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By lili

Thursday November 22, 2007

The state of decent studio spaces for artists in Vancouver is undeniably terrible. Any artist here who has looked into getting a space will be familiar with how hard it is to find something without rats, with heat, and that isn’t the middle of butt @#$* nowhere. So when we heard that an already established building on Prior st. that has over 30 artists inhabiting studio spaces there, is going under application for re-zoning to become high end apartments we almost lost our cool.

Vancouver’s total lack of foresight into what makes a city interesting and culturally significant is beginning to feel like a terrible joke. Artists seem to be categorized in the capitalist agenda of Vancouver’s city planning as one step above the homeless, crack addicts, prostitutes and junkies. Basically, no viable worth. It doesn’t seem rational to continually push affordable working spaces (and housing!) further and further from the downtown area which in effect creates a cultural and creative vacuum.

It’s like the wild west. Everyone is too busy panning for gold to realize that a city without a diverse population that includes artists, musicians, freaks, geeks, and whatever other rag tag group of creatives, is a city that is totally culturally bankrupt. How does it feel to be poor in a designer suit? We’ll be sure to take a poll of Gastown after it’s impending gentrification. We could go right now (if it wasn’t 5am) to Yaletown and ask some Valentino wearing capitalist soldier how it feels to be such a broke ass citizen in his neighborhood, because before the Bentley’s rolled up it was the site of all sorts of creative spaces.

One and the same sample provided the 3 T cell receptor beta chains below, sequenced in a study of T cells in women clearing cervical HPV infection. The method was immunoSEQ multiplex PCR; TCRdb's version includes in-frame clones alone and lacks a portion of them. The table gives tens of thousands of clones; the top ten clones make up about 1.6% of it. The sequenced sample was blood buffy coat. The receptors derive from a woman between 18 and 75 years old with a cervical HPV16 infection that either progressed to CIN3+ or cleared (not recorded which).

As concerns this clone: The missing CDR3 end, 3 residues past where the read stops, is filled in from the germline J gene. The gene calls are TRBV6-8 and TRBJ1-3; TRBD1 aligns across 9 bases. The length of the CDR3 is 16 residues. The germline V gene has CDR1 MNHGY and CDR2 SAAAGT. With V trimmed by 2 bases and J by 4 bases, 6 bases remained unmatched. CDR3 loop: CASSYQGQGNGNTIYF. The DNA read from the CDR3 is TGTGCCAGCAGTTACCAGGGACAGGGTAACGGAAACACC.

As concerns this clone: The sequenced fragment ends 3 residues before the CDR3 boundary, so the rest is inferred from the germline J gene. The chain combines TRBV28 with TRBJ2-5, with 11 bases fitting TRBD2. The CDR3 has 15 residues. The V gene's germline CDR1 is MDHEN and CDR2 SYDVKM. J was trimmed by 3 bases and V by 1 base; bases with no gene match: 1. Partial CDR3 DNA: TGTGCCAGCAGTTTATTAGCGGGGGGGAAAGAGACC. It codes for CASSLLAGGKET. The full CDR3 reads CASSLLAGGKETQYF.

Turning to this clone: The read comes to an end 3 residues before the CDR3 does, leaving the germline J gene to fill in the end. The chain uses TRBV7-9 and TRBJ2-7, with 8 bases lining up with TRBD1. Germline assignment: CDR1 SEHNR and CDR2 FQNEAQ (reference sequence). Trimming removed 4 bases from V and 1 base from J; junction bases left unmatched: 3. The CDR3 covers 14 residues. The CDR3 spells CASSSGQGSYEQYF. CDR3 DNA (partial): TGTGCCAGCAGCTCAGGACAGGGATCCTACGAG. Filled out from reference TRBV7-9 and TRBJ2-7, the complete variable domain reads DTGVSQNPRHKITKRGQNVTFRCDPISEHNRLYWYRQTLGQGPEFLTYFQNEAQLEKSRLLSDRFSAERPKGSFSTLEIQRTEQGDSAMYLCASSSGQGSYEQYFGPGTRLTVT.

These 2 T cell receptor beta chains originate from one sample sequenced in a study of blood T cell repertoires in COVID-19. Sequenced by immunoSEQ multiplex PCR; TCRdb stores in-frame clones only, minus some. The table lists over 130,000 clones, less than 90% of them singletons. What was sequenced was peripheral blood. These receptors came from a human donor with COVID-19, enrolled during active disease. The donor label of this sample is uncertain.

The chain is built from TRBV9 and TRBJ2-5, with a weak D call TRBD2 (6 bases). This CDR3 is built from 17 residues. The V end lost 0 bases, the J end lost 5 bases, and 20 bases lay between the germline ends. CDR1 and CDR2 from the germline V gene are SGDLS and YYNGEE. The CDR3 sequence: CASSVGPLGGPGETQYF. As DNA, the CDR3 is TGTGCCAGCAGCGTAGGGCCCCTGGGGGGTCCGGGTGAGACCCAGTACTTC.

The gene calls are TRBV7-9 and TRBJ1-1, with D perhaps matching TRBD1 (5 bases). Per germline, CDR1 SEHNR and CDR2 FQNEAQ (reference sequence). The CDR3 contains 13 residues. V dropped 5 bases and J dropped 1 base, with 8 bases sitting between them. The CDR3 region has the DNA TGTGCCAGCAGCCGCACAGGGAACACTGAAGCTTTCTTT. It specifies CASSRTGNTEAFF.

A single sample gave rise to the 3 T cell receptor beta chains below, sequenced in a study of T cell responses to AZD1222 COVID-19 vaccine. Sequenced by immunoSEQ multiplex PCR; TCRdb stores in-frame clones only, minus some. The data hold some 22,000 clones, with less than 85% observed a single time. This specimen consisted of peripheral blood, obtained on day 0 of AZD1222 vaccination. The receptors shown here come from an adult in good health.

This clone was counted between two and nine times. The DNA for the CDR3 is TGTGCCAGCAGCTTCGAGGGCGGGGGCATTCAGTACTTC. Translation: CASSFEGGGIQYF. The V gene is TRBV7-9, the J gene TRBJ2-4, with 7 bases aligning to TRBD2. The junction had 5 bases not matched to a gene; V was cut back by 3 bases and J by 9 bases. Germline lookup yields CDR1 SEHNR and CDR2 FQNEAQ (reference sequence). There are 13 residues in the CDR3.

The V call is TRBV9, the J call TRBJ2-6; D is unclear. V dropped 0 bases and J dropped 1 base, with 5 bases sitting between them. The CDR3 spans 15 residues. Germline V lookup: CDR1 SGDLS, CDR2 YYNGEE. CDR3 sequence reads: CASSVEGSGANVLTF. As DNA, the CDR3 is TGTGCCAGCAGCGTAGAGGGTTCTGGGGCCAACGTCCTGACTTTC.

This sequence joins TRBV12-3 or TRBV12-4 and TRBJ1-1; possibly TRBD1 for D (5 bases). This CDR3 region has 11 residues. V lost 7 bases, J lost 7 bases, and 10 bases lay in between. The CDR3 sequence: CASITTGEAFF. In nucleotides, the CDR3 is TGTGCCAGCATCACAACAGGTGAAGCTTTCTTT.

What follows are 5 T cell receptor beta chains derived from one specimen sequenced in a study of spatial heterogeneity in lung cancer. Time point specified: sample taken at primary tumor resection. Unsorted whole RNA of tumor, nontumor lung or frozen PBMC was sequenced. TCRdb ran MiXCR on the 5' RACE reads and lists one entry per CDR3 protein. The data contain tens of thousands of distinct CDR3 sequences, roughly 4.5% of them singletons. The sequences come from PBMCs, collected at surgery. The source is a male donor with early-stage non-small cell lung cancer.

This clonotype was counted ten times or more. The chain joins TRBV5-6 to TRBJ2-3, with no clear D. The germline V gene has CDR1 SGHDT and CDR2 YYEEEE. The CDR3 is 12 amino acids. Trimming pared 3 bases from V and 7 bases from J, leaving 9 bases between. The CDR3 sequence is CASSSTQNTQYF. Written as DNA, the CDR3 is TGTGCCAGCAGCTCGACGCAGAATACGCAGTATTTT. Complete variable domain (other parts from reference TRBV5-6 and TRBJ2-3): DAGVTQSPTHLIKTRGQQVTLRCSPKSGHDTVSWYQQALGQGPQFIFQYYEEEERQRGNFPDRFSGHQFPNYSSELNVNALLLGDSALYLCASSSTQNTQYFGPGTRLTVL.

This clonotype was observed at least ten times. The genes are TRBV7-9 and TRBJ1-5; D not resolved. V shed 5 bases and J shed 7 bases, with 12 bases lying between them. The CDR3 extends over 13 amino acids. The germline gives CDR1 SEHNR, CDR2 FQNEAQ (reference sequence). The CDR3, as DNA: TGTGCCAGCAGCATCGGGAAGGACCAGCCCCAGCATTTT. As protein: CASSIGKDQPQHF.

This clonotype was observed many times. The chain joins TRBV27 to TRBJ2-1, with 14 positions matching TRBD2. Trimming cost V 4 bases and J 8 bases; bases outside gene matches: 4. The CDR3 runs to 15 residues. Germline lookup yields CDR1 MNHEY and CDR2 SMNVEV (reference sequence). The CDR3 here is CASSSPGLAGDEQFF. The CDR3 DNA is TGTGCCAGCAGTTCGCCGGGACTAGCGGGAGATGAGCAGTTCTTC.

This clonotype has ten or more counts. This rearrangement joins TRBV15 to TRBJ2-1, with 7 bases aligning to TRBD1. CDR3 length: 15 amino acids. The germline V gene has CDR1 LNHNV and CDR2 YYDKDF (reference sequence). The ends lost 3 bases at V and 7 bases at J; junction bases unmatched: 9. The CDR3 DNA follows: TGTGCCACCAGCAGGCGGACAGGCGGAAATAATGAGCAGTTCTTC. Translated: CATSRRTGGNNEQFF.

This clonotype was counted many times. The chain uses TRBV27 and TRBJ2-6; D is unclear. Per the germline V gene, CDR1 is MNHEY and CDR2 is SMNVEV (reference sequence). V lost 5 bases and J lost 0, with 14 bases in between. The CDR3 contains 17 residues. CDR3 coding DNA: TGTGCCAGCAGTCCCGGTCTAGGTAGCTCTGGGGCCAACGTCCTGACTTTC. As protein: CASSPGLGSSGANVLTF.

There is the argument that it is the artists that gentrify a neighborhood. It’s probably true. Low rent attracts artists to move into poor neighborhoods and the yuppies follow to vampire the cultural energy coming from having a neighborhood filled with creatives. Ultimately that’s not really what we’re fighting. Gentrification happens.

What we suggest is that the city needs to get their head out of the sand and their ass out of the air and start working at making Vancouver a viable place for artists to live and work before they are forced to move on to cheaper, more supportive cities like Montreal and Berlin. Otherwise Vancouver may end up as just another city sodomized in it’s sleep by the capitalist machine… and too emotionally fragile from the experience to ever recover.